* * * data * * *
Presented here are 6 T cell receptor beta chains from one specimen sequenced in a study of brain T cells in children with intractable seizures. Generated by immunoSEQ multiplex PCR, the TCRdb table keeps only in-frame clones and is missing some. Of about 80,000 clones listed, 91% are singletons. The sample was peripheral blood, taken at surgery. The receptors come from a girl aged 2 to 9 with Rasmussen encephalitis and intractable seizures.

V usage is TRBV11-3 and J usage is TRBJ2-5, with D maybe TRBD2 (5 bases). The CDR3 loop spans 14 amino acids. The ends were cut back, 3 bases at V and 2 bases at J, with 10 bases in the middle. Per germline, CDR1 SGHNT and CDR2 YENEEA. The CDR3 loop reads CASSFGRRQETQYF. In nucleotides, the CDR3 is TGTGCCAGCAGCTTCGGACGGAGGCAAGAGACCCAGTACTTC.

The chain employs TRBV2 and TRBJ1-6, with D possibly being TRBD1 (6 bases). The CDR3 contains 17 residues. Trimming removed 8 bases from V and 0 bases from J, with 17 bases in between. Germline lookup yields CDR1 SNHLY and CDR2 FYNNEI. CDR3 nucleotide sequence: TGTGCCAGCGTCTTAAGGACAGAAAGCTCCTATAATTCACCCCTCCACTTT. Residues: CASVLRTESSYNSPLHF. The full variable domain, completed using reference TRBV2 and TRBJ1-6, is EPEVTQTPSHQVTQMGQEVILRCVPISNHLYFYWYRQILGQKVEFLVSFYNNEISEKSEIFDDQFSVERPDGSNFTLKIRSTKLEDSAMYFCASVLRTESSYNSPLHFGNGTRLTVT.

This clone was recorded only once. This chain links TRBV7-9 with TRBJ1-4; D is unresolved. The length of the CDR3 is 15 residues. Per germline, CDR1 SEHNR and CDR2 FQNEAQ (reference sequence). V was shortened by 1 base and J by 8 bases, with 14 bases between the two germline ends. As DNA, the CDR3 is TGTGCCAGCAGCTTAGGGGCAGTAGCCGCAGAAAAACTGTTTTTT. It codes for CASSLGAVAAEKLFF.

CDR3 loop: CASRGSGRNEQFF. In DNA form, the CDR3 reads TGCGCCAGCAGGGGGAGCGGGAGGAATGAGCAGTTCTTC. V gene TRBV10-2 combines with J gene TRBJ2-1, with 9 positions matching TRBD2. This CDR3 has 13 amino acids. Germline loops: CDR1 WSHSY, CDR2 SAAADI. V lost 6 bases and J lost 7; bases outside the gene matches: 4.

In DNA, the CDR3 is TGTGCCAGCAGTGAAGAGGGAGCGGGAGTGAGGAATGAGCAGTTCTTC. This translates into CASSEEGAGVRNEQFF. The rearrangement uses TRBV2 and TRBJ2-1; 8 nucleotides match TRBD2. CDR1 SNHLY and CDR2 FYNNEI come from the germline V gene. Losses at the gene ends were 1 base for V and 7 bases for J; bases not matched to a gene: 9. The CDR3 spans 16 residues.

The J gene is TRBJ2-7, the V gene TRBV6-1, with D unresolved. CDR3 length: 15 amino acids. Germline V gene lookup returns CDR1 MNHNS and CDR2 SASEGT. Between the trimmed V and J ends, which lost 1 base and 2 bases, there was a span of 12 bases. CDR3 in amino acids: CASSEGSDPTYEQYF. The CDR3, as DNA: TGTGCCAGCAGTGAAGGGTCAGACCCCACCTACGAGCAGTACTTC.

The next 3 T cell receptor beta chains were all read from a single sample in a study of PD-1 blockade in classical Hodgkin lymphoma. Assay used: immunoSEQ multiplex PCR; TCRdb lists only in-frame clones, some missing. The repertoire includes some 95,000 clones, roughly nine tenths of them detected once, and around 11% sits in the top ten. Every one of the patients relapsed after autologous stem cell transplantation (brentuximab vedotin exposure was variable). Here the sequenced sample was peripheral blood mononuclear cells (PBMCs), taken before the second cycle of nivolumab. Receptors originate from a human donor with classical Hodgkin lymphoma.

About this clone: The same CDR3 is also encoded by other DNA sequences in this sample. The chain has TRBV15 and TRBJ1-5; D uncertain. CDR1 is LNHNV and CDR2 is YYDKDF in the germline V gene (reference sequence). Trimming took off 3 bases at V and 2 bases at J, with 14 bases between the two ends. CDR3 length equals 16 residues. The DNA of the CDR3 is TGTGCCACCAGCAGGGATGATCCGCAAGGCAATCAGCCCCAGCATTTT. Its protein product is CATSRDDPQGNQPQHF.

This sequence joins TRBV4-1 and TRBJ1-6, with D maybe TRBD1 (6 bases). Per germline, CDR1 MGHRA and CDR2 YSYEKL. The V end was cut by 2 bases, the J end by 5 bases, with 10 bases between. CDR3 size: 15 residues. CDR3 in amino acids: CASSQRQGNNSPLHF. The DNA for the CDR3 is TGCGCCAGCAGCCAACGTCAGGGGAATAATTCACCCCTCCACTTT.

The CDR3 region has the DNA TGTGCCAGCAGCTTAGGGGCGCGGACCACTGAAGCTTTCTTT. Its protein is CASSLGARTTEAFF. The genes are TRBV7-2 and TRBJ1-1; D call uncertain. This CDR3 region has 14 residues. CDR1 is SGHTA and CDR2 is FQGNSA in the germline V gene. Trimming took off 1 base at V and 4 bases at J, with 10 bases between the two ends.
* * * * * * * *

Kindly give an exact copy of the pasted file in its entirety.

Presented here are 6 T cell receptor beta chains from one specimen sequenced in a study of brain T cells in children with intractable seizures. Generated by immunoSEQ multiplex PCR, the TCRdb table keeps only in-frame clones and is missing some. Of about 80,000 clones listed, 91% are singletons. The sample was peripheral blood, taken at surgery. The receptors come from a girl aged 2 to 9 with Rasmussen encephalitis and intractable seizures.

V usage is TRBV11-3 and J usage is TRBJ2-5, with D maybe TRBD2 (5 bases). The CDR3 loop spans 14 amino acids. The ends were cut back, 3 bases at V and 2 bases at J, with 10 bases in the middle. Per germline, CDR1 SGHNT and CDR2 YENEEA. The CDR3 loop reads CASSFGRRQETQYF. In nucleotides, the CDR3 is TGTGCCAGCAGCTTCGGACGGAGGCAAGAGACCCAGTACTTC.

The chain employs TRBV2 and TRBJ1-6, with D possibly being TRBD1 (6 bases). The CDR3 contains 17 residues. Trimming removed 8 bases from V and 0 bases from J, with 17 bases in between. Germline lookup yields CDR1 SNHLY and CDR2 FYNNEI. CDR3 nucleotide sequence: TGTGCCAGCGTCTTAAGGACAGAAAGCTCCTATAATTCACCCCTCCACTTT. Residues: CASVLRTESSYNSPLHF. The full variable domain, completed using reference TRBV2 and TRBJ1-6, is EPEVTQTPSHQVTQMGQEVILRCVPISNHLYFYWYRQILGQKVEFLVSFYNNEISEKSEIFDDQFSVERPDGSNFTLKIRSTKLEDSAMYFCASVLRTESSYNSPLHFGNGTRLTVT.

This clone was recorded only once. This chain links TRBV7-9 with TRBJ1-4; D is unresolved. The length of the CDR3 is 15 residues. Per germline, CDR1 SEHNR and CDR2 FQNEAQ (reference sequence). V was shortened by 1 base and J by 8 bases, with 14 bases between the two germline ends. As DNA, the CDR3 is TGTGCCAGCAGCTTAGGGGCAGTAGCCGCAGAAAAACTGTTTTTT. It codes for CASSLGAVAAEKLFF.

CDR3 loop: CASRGSGRNEQFF. In DNA form, the CDR3 reads TGCGCCAGCAGGGGGAGCGGGAGGAATGAGCAGTTCTTC. V gene TRBV10-2 combines with J gene TRBJ2-1, with 9 positions matching TRBD2. This CDR3 has 13 amino acids. Germline loops: CDR1 WSHSY, CDR2 SAAADI. V lost 6 bases and J lost 7; bases outside the gene matches: 4.

In DNA, the CDR3 is TGTGCCAGCAGTGAAGAGGGAGCGGGAGTGAGGAATGAGCAGTTCTTC. This translates into CASSEEGAGVRNEQFF. The rearrangement uses TRBV2 and TRBJ2-1; 8 nucleotides match TRBD2. CDR1 SNHLY and CDR2 FYNNEI come from the germline V gene. Losses at the gene ends were 1 base for V and 7 bases for J; bases not matched to a gene: 9. The CDR3 spans 16 residues.

The J gene is TRBJ2-7, the V gene TRBV6-1, with D unresolved. CDR3 length: 15 amino acids. Germline V gene lookup returns CDR1 MNHNS and CDR2 SASEGT. Between the trimmed V and J ends, which lost 1 base and 2 bases, there was a span of 12 bases. CDR3 in amino acids: CASSEGSDPTYEQYF. The CDR3, as DNA: TGTGCCAGCAGTGAAGGGTCAGACCCCACCTACGAGCAGTACTTC.

The next 3 T cell receptor beta chains were all read from a single sample in a study of PD-1 blockade in classical Hodgkin lymphoma. Assay used: immunoSEQ multiplex PCR; TCRdb lists only in-frame clones, some missing. The repertoire includes some 95,000 clones, roughly nine tenths of them detected once, and around 11% sits in the top ten. Every one of the patients relapsed after autologous stem cell transplantation (brentuximab vedotin exposure was variable). Here the sequenced sample was peripheral blood mononuclear cells (PBMCs), taken before the second cycle of nivolumab. Receptors originate from a human donor with classical Hodgkin lymphoma.

About this clone: The same CDR3 is also encoded by other DNA sequences in this sample. The chain has TRBV15 and TRBJ1-5; D uncertain. CDR1 is LNHNV and CDR2 is YYDKDF in the germline V gene (reference sequence). Trimming took off 3 bases at V and 2 bases at J, with 14 bases between the two ends. CDR3 length equals 16 residues. The DNA of the CDR3 is TGTGCCACCAGCAGGGATGATCCGCAAGGCAATCAGCCCCAGCATTTT. Its protein product is CATSRDDPQGNQPQHF.

This sequence joins TRBV4-1 and TRBJ1-6, with D maybe TRBD1 (6 bases). Per germline, CDR1 MGHRA and CDR2 YSYEKL. The V end was cut by 2 bases, the J end by 5 bases, with 10 bases between. CDR3 size: 15 residues. CDR3 in amino acids: CASSQRQGNNSPLHF. The DNA for the CDR3 is TGCGCCAGCAGCCAACGTCAGGGGAATAATTCACCCCTCCACTTT.

The CDR3 region has the DNA TGTGCCAGCAGCTTAGGGGCGCGGACCACTGAAGCTTTCTTT. Its protein is CASSLGARTTEAFF. The genes are TRBV7-2 and TRBJ1-1; D call uncertain. This CDR3 region has 14 residues. CDR1 is SGHTA and CDR2 is FQGNSA in the germline V gene. Trimming took off 1 base at V and 4 bases at J, with 10 bases between the two ends.